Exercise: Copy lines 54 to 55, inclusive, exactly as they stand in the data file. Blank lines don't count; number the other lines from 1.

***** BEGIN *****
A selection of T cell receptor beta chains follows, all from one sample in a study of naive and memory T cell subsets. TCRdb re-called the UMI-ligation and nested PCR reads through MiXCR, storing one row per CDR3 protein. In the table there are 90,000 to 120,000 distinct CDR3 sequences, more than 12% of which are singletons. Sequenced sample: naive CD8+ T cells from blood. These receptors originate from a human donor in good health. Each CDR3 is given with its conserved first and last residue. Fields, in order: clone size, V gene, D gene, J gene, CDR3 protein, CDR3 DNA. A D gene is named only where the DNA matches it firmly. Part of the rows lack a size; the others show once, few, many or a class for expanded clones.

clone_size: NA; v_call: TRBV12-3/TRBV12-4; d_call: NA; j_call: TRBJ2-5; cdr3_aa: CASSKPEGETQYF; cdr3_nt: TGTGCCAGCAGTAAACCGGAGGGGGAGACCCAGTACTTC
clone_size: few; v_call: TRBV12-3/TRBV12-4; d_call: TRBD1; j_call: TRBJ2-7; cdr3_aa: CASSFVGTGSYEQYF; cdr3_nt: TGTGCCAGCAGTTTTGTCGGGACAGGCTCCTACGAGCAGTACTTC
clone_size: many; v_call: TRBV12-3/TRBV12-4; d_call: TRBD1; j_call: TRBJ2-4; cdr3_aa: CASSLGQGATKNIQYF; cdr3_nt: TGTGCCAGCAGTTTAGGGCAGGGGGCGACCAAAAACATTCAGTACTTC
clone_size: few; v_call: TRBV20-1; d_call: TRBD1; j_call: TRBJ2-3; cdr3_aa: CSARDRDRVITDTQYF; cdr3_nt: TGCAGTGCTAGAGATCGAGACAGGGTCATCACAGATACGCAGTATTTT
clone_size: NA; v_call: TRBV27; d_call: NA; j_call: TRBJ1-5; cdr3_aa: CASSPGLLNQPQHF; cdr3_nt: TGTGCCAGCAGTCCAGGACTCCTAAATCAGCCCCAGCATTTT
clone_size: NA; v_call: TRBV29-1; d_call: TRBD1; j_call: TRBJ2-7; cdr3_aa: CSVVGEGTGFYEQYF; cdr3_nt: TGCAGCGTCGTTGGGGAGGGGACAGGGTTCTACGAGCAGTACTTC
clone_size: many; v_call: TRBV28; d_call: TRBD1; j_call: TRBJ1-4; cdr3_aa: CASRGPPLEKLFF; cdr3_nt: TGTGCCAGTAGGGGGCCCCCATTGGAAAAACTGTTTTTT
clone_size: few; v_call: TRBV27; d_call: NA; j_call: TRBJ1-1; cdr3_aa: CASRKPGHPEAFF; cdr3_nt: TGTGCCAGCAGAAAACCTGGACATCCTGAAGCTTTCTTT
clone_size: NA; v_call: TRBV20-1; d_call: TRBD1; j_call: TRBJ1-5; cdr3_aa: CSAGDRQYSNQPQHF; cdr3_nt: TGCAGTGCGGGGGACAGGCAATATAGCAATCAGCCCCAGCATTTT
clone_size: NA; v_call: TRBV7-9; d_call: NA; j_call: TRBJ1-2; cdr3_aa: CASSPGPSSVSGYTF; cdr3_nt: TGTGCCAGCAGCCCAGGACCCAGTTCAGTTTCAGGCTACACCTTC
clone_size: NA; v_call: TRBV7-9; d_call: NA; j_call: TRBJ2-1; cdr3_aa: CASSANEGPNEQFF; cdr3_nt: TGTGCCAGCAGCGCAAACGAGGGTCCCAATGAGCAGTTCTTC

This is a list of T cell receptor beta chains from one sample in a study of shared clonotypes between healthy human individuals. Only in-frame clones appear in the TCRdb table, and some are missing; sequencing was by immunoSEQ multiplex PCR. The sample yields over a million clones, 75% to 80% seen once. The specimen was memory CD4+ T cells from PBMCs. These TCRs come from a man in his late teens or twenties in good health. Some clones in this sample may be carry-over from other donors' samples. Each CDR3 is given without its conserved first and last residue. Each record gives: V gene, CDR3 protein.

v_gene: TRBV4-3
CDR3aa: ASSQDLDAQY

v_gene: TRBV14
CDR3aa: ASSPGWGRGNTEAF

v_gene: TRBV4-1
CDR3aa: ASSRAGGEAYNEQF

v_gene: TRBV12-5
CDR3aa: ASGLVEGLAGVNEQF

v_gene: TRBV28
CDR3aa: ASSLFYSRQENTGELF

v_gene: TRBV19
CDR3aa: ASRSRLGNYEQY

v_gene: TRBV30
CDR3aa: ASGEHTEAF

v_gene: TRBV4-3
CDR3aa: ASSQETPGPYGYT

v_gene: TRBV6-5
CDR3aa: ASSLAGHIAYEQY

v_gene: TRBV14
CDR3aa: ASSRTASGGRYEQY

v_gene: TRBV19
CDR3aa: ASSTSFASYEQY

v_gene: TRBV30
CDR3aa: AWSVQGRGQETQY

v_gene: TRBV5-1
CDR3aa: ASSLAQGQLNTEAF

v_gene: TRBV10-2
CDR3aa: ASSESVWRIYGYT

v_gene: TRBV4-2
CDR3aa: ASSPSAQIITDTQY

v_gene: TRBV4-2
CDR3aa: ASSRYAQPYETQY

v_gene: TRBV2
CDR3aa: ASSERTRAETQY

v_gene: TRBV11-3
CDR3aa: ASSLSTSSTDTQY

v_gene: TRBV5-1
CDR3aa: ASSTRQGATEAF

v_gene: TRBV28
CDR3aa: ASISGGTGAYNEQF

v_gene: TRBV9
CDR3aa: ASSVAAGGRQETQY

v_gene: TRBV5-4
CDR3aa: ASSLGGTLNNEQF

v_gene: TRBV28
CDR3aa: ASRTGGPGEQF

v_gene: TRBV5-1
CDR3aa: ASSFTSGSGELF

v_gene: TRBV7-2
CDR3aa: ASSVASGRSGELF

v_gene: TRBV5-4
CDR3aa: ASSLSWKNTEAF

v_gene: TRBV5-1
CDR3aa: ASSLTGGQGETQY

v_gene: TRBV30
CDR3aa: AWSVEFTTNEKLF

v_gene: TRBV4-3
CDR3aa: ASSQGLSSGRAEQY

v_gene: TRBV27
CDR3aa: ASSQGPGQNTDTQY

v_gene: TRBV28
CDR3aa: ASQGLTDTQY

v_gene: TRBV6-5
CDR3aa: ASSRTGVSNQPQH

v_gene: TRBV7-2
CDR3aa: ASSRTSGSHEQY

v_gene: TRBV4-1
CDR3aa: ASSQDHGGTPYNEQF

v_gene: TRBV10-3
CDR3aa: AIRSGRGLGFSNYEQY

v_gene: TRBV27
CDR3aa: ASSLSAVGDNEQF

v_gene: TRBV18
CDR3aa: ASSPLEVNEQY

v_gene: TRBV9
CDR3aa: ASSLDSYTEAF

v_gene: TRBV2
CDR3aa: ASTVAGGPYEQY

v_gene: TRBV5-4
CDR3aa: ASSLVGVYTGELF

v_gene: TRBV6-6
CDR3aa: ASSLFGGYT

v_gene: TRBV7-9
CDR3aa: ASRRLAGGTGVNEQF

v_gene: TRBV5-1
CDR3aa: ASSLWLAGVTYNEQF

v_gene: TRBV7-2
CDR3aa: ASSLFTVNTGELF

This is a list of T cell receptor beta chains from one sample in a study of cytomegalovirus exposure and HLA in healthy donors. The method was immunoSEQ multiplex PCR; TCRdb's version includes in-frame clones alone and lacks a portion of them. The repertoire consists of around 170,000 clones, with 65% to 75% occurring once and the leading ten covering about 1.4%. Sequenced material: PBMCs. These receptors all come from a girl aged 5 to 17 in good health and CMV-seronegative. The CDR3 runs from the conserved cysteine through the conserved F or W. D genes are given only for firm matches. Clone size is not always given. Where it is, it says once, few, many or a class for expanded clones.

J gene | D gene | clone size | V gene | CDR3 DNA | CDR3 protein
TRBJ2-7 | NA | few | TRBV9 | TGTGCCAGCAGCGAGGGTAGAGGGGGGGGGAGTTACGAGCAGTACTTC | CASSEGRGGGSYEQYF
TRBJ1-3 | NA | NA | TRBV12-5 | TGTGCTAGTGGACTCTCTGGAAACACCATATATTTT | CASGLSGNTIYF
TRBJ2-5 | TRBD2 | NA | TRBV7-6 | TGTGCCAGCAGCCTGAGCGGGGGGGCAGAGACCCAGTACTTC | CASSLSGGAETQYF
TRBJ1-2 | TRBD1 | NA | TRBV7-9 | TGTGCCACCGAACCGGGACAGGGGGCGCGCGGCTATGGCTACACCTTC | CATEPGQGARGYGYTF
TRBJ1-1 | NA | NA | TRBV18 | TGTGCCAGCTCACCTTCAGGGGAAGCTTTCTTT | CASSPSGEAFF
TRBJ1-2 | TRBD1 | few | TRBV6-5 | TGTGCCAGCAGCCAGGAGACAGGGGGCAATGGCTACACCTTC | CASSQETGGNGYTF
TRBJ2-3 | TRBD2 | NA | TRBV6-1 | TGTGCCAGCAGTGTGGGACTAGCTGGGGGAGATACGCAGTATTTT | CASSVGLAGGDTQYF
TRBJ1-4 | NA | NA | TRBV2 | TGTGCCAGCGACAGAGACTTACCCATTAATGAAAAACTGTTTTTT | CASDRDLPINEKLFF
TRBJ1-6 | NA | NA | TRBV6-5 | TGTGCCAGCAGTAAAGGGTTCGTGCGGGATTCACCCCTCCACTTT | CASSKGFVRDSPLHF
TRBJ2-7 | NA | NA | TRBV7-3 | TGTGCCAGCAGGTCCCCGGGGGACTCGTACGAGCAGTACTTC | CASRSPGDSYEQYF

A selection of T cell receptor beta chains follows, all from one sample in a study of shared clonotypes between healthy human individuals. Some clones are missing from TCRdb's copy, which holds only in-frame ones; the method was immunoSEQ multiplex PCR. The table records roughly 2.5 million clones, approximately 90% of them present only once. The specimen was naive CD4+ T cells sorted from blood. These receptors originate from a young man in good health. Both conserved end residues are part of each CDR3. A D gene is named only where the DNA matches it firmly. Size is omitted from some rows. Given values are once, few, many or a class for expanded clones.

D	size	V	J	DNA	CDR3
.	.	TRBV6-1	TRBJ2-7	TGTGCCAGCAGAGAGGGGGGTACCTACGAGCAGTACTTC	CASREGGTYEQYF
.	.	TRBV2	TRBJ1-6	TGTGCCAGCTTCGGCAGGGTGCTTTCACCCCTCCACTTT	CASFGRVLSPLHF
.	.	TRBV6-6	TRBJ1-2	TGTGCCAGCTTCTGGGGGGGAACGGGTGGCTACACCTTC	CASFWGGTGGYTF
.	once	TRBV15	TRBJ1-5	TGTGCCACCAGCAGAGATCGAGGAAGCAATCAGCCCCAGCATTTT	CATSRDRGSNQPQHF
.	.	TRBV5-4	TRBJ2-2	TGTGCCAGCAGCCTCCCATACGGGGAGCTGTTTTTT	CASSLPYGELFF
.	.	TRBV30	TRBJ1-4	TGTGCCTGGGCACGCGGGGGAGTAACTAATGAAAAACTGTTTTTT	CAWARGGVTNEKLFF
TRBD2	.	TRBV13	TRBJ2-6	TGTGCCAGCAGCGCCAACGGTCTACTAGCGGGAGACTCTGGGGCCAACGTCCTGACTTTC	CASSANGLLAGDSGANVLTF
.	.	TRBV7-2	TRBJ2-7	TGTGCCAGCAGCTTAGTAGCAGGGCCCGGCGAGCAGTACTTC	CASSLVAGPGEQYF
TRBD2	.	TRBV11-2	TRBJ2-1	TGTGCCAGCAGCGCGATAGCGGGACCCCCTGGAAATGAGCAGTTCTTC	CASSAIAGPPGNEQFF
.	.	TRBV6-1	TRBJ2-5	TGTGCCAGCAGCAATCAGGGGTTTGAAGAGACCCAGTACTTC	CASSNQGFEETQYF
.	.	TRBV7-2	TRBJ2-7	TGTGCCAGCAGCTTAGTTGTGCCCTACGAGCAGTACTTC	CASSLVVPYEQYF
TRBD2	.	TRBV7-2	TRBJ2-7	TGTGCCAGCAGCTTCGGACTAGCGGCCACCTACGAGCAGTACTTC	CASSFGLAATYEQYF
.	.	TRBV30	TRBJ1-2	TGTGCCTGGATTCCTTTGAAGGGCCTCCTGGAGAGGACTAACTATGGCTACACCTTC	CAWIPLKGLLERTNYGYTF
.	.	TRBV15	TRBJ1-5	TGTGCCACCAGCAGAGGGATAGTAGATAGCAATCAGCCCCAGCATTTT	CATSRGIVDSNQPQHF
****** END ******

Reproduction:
v_gene: TRBV9
CDR3aa: ASSVAAGGRQETQY